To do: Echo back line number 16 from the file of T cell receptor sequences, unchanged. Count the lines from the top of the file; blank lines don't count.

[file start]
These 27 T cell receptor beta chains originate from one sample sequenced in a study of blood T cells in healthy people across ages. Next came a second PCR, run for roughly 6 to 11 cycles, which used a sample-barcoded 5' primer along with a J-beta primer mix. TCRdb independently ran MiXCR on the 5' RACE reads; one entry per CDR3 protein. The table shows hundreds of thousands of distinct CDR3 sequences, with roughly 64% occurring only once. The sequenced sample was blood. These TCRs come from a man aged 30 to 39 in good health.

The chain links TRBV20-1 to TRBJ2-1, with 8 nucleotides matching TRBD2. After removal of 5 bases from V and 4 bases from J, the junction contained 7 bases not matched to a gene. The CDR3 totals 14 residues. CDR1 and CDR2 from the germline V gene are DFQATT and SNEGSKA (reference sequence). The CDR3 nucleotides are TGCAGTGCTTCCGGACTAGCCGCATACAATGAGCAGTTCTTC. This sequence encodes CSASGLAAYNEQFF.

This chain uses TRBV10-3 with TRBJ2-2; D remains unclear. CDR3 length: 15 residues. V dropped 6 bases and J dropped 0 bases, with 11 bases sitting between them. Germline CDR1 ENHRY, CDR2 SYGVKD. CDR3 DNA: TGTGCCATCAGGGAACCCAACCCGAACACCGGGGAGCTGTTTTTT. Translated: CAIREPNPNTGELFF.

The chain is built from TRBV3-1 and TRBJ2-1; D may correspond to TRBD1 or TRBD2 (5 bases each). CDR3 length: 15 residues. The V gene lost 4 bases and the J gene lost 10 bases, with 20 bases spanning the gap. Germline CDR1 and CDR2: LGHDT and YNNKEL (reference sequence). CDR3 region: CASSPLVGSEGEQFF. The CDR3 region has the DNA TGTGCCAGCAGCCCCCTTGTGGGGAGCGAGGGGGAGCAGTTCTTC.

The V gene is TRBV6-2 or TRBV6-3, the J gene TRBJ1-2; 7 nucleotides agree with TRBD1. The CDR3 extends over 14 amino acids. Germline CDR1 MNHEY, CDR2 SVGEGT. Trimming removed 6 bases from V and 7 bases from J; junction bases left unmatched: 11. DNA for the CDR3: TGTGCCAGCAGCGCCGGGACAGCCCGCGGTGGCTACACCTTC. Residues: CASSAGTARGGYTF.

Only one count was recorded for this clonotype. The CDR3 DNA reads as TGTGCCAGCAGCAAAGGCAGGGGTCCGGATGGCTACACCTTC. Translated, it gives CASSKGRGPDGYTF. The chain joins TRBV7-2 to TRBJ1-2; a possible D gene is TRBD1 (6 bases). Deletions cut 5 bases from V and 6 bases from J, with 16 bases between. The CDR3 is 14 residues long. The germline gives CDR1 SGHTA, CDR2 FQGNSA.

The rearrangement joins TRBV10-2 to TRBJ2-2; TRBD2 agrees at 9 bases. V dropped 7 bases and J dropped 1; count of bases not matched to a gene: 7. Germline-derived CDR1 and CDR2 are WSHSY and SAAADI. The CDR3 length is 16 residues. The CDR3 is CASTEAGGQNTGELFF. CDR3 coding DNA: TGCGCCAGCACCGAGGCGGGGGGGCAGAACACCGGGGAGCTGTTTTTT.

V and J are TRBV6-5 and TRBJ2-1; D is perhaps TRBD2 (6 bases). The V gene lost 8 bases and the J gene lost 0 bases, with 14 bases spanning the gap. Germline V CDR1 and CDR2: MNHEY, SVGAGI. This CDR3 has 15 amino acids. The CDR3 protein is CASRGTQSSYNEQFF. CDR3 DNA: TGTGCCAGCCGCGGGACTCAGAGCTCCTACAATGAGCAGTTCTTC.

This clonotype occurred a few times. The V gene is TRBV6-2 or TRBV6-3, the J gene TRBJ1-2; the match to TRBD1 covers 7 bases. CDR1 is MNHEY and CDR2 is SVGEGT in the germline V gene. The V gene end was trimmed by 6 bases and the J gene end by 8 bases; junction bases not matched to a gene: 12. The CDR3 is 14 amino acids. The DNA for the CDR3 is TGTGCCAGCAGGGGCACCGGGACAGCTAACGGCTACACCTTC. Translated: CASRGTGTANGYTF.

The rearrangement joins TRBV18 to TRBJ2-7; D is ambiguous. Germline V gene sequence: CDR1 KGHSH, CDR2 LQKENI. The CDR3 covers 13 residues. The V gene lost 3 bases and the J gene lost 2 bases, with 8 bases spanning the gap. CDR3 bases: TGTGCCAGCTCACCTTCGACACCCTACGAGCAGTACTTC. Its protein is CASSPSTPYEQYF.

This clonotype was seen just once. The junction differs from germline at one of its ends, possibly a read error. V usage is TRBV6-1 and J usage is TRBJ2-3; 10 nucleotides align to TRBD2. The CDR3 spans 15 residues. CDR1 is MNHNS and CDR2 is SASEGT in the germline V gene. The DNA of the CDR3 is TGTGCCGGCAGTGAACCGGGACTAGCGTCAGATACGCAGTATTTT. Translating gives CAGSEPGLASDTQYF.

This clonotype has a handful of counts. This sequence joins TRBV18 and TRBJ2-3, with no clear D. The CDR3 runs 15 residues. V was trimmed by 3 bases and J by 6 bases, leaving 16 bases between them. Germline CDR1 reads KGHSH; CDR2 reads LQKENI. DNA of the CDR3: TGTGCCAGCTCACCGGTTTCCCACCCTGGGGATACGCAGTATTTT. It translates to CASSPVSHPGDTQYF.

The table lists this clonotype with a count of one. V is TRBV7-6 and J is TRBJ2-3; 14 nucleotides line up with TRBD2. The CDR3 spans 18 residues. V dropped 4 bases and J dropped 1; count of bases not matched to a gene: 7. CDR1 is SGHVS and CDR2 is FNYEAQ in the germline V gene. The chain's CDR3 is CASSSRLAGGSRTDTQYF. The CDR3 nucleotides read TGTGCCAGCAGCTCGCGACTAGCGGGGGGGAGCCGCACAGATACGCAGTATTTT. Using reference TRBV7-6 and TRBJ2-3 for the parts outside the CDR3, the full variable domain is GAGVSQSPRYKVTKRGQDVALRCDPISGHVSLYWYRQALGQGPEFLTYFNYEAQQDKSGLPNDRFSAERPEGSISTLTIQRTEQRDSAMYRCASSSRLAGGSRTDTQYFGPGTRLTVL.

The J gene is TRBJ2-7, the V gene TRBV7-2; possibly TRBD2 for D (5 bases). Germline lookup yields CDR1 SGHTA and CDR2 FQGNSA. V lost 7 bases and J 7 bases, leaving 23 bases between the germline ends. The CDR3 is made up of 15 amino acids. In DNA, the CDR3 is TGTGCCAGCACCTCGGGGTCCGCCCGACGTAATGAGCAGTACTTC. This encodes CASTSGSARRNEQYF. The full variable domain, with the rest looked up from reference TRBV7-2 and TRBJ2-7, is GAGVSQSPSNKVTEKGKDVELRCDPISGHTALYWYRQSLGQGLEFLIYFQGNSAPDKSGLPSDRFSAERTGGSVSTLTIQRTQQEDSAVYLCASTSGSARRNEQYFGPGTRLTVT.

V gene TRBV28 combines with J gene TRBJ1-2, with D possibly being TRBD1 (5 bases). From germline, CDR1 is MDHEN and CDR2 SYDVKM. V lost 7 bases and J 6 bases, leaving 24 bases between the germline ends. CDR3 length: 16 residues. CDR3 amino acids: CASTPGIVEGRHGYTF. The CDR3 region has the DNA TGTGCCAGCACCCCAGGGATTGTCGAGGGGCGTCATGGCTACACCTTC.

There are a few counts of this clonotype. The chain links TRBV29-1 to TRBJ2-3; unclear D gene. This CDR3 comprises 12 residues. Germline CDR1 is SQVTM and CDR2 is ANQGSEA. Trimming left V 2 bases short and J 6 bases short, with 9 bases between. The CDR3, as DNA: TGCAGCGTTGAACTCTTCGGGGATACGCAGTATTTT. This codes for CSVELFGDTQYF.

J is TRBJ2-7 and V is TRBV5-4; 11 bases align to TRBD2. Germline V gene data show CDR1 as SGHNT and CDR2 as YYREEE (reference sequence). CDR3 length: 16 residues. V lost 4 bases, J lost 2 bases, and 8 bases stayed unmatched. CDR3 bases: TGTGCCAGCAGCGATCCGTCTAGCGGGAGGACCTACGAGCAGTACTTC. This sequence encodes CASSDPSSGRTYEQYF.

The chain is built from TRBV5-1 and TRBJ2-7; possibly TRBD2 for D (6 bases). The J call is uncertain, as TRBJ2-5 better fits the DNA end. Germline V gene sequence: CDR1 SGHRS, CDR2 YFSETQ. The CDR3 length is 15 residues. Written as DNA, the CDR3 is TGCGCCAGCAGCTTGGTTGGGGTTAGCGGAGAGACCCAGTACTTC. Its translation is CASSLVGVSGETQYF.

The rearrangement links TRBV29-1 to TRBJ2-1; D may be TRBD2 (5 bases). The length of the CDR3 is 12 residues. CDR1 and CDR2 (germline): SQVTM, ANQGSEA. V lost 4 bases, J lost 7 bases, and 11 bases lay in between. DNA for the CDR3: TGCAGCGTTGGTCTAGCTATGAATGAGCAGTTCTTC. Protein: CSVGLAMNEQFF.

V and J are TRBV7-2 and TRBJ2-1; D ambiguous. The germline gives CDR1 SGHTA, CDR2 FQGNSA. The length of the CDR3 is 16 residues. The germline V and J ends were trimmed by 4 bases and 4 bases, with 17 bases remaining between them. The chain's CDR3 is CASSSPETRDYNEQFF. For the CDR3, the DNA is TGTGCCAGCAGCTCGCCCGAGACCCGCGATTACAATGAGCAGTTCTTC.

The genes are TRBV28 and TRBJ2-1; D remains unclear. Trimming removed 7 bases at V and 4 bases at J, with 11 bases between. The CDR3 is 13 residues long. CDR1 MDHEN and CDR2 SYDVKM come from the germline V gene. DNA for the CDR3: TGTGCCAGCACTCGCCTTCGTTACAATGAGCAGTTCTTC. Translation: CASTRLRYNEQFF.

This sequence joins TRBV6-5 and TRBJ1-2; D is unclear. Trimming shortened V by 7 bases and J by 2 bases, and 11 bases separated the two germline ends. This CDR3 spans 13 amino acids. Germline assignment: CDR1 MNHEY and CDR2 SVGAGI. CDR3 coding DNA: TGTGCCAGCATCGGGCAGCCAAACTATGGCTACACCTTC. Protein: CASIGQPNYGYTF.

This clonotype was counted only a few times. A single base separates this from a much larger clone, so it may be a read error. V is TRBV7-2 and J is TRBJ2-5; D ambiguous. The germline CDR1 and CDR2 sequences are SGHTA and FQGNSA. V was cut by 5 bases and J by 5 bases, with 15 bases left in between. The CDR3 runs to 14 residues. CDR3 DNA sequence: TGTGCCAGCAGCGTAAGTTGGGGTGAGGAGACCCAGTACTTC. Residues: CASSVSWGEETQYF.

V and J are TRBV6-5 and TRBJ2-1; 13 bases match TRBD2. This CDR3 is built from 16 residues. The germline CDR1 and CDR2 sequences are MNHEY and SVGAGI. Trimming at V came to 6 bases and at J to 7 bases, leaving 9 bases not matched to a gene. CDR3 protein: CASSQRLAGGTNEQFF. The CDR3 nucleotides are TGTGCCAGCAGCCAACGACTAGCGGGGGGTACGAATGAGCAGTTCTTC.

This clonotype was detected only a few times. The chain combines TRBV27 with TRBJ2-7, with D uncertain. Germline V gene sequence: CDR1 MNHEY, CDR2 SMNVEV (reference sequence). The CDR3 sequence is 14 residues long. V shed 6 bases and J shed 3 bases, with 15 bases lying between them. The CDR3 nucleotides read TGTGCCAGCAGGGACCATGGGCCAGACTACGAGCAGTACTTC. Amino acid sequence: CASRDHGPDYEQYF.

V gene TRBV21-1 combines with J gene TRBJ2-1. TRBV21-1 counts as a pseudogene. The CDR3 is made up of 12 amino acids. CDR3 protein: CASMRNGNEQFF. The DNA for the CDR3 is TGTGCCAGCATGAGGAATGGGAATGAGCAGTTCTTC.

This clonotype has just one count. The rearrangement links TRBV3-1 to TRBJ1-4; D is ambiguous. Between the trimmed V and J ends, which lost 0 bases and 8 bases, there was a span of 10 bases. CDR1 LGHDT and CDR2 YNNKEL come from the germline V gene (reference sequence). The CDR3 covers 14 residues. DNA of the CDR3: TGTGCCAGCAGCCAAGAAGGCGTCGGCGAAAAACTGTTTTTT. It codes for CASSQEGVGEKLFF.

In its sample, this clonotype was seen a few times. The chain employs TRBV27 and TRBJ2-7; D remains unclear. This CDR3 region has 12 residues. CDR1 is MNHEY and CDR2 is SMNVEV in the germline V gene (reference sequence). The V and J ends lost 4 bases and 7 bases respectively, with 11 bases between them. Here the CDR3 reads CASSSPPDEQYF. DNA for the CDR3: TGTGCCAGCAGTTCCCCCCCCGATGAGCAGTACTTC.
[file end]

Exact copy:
There are a few counts of this clonotype. The chain links TRBV29-1 to TRBJ2-3; unclear D gene. This CDR3 comprises 12 residues. Germline CDR1 is SQVTM and CDR2 is ANQGSEA. Trimming left V 2 bases short and J 6 bases short, with 9 bases between. The CDR3, as DNA: TGCAGCGTTGAACTCTTCGGGGATACGCAGTATTTT. This codes for CSVELFGDTQYF.